(Courtesy of Galley Friend D.M.)

Monday, April 14, 2008

Insert Joke Here

The Inquirer has a neat little piece up on the rising price of sex in the non-professional divisions of the sport. You know, you pay for it either way, yadda-yadda-yadda. Money (nut?) graphs:

In a paper published in this month's issue of the journal Evolutionary Psychology, Kruger interviewed 475 college students and found that 27 percent of the men and 14 percent of the women reported trying to trade something to get sex. "Sometimes it was money, sometimes it was funding voice lessons, and sometimes it was giving tickets to the Ohio State versus Michigan game," he said. "There's a black market for those tickets - they're quite sought after."

Conversely, about 5 percent of men and 9 percent of women reported offering sex in the hope of getting some kind of freebie.

Comic Books and Inflation

In researching a slightly more serious piece I stumbled across this highly interesting examination of the price of comic books over the years. This isn't about the investment price of older comics, but the cover price of new comics and how, since the early '60s, that price has shot up some 2,400 percent. It's a very nice little disquisition that uses The Amazing Spider-Man to examine a bit of market failure (or maybe I should say, counter-intuitive market behavior):

Except for the boom years in the early 1990s, the title's popularity has actually waned. That this hasn't caused a drop in prices seems to defy economic logic. Even the dramatic plummet in demand for Spider-Man from 1994 to present day has been accompanied by more than a doubling in monthly prices from $1.25 to $2.99. What gives?


The answer the writer gives has to do with the the Federal Reserve and I may very well be wrong, but I get the sense that there's a gold-standard subtext in there somewhere. Whatever the case, it's a fun read.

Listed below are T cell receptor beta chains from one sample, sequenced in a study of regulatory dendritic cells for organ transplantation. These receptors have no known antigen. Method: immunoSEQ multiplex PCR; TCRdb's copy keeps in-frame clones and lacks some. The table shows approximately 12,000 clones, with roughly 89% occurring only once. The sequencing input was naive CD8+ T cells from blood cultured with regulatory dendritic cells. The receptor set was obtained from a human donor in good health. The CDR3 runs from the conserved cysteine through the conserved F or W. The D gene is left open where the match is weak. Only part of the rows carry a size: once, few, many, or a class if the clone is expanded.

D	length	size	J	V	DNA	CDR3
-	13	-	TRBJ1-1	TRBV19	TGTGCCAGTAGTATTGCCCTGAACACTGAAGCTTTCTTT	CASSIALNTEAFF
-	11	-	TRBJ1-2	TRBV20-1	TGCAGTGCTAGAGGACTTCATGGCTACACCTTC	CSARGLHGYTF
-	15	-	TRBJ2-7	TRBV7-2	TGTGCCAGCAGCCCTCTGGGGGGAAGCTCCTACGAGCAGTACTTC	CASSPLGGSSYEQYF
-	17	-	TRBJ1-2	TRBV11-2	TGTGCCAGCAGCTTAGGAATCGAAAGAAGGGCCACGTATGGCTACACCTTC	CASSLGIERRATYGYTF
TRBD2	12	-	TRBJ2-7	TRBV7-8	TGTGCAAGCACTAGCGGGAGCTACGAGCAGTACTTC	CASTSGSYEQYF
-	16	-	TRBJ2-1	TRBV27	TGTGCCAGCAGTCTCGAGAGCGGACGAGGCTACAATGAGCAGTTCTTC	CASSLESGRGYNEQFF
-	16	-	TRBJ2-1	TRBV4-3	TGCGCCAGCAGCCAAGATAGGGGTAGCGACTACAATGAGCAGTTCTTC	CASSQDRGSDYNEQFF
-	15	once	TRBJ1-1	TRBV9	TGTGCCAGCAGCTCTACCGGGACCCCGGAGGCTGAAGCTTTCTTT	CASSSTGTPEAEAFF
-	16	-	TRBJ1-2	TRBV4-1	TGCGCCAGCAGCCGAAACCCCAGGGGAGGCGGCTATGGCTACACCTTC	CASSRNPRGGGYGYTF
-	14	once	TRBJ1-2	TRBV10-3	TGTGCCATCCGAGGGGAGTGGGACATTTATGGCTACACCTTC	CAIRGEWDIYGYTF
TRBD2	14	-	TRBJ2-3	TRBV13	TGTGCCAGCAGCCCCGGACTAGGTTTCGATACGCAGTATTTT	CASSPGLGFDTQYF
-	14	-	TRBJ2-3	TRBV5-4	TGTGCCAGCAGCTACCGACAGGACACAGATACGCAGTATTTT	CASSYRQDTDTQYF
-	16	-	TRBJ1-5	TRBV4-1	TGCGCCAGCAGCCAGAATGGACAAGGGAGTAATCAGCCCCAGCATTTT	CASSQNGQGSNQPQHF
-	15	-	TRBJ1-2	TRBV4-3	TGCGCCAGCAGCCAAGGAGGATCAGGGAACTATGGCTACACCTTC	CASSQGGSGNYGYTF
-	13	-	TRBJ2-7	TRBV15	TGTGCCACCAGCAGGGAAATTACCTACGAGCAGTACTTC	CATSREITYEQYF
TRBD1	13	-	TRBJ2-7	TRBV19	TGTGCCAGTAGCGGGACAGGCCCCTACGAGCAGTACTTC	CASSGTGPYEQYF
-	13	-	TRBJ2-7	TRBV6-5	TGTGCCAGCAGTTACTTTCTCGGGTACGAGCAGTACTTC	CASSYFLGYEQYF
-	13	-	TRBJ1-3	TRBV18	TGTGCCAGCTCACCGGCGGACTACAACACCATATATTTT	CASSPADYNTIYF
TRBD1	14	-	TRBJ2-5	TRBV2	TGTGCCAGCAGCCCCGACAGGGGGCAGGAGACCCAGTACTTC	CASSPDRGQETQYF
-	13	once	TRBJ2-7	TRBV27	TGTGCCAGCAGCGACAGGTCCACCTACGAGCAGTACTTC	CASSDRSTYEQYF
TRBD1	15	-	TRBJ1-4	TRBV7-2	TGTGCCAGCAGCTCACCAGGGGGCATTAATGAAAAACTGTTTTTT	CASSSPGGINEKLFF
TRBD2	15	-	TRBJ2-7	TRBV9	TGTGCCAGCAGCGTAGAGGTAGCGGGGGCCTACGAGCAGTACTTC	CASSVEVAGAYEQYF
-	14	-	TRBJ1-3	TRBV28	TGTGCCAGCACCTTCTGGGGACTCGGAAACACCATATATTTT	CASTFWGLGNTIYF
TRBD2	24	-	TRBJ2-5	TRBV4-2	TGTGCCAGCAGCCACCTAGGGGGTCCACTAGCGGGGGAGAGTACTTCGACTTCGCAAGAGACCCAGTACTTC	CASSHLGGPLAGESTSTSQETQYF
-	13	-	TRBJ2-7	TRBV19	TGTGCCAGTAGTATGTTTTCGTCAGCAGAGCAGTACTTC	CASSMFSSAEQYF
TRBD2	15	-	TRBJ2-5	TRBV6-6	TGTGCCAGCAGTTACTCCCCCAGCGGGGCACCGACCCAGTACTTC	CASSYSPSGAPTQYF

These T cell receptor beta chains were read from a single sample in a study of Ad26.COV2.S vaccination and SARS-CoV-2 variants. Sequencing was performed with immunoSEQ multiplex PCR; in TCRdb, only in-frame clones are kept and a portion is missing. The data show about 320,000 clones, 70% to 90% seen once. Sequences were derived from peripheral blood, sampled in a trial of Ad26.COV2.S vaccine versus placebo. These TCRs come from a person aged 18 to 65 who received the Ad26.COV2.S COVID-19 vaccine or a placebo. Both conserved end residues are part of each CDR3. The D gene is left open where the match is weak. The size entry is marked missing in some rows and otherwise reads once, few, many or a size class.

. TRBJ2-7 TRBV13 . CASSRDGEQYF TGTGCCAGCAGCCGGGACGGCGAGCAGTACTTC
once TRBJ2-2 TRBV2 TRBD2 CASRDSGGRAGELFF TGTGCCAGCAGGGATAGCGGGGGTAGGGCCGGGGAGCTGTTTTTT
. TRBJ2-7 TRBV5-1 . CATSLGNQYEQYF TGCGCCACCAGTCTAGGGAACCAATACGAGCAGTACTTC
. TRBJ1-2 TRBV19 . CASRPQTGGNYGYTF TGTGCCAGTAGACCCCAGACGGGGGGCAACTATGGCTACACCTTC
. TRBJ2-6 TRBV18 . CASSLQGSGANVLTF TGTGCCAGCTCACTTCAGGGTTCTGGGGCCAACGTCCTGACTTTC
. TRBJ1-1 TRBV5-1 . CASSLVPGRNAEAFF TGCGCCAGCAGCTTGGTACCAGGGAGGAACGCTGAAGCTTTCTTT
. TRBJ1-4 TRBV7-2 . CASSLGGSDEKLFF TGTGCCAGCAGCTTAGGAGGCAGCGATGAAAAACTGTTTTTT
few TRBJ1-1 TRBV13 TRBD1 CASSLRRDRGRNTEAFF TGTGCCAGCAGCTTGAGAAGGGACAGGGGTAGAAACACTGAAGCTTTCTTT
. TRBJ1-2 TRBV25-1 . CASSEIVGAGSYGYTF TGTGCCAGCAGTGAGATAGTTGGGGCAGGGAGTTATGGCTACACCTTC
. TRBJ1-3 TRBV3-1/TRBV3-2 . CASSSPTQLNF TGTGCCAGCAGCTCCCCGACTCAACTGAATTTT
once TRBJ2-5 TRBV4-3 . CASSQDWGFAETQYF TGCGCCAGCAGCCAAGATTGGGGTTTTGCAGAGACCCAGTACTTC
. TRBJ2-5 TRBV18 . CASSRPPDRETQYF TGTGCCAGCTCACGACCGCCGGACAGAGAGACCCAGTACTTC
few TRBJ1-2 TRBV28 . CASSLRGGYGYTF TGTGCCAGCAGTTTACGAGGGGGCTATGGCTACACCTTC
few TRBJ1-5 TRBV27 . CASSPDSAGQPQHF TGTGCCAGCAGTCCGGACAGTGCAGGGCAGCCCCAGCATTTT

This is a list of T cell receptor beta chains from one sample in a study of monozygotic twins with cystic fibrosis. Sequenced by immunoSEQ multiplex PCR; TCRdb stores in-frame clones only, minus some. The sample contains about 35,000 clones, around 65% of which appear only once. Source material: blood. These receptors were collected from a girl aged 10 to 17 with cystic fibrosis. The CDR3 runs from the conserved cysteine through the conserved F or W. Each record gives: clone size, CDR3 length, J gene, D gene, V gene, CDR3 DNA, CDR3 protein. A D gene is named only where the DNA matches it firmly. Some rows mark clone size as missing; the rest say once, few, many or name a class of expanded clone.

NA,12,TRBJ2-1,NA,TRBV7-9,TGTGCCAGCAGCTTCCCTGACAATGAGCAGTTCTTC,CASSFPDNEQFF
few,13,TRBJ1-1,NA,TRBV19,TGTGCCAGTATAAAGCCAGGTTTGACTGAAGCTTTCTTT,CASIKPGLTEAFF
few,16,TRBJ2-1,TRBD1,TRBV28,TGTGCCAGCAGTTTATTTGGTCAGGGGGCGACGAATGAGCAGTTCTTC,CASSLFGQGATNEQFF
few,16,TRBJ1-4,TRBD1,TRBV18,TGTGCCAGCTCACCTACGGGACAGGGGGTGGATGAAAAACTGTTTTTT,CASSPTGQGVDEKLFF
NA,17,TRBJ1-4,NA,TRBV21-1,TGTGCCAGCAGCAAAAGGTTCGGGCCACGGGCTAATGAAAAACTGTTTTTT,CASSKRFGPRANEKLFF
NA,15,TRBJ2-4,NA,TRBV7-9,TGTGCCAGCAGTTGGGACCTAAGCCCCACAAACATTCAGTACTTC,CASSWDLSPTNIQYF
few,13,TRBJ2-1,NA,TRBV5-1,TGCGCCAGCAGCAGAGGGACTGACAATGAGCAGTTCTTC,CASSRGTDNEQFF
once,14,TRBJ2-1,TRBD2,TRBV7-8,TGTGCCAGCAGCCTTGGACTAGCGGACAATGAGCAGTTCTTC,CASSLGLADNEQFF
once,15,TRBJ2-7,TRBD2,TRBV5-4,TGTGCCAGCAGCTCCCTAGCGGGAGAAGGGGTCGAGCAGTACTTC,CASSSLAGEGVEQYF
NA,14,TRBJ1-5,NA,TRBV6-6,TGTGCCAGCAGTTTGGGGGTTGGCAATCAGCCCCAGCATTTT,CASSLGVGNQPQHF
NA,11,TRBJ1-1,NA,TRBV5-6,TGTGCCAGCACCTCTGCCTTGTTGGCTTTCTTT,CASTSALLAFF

In other comic book news, I did a little piece on the Jerry Siegel Superman decision last week that some of you might be interested in. It's a really fascinating bit of IP jurisprudence.

Thursday, April 10, 2008

JVL is not the type to post such announcements so allow me to take this opportunity to let you all know that my esteemed colleague and his lovely wife had a beautiful baby boy yesterday. Cody John Paul Last came into the world at 8 pounds and 20.5 inches. Mother and son are doing just fine, he tells me.

And when you change his diaper, JVL, don't forget to tuck it down.

Tuesday, April 08, 2008

Omnibus NCAA Post

I'll be on hiatus (mostly) for the next couple weeks, so before I check out an assortment of random thoughts from the 2008 installment of March/April Madness:

* I'm sure Billy Packer is a wonderful human being, but he needs to be taken off the air. Now. He's threatening to eclipse Vitale as the worst color-commentator in college basketball. He's so bad that I find myself rooting against whichever team he's not-so-secretly rooting for. Why does this man have a job?

* D. Rose is a pretty nifty player. He could even be a star at the next level. But I sure wouldn't want to use a top-three pick on him.

* Ditto Kevin Love, who's the most skilled big-man I've seen since Andrew Bogut. I don't know that there's even Luke Walton or Scott Pollard NBA prospects for him, but he really is a pure joy to watch at the college level because he clearly knows so much more about the game than everyone else on the floor.

Also, maybe the single most gasp-worthy play of the tournament was an inbounds pass Love made after a made Xavier basket in the round of eight. From behind the baseline, he threw the ball three-quarters of the way down the court to a streaking Bruin, putting it right in his hands on the way to a lay-up. But here's the crazy thing: It was a chest pass. Unbelievable.

* Last night, somewhere, Jana Novotna cried.

* Worst ad of the tourney: The Volkswagen ad with the beeping car alarm. Annoyed the crap out of me (Beep! . . . Beep! . . . Beep!) and made VW owners look like d-bags ("No, this works just fine."). Way to dent the brand.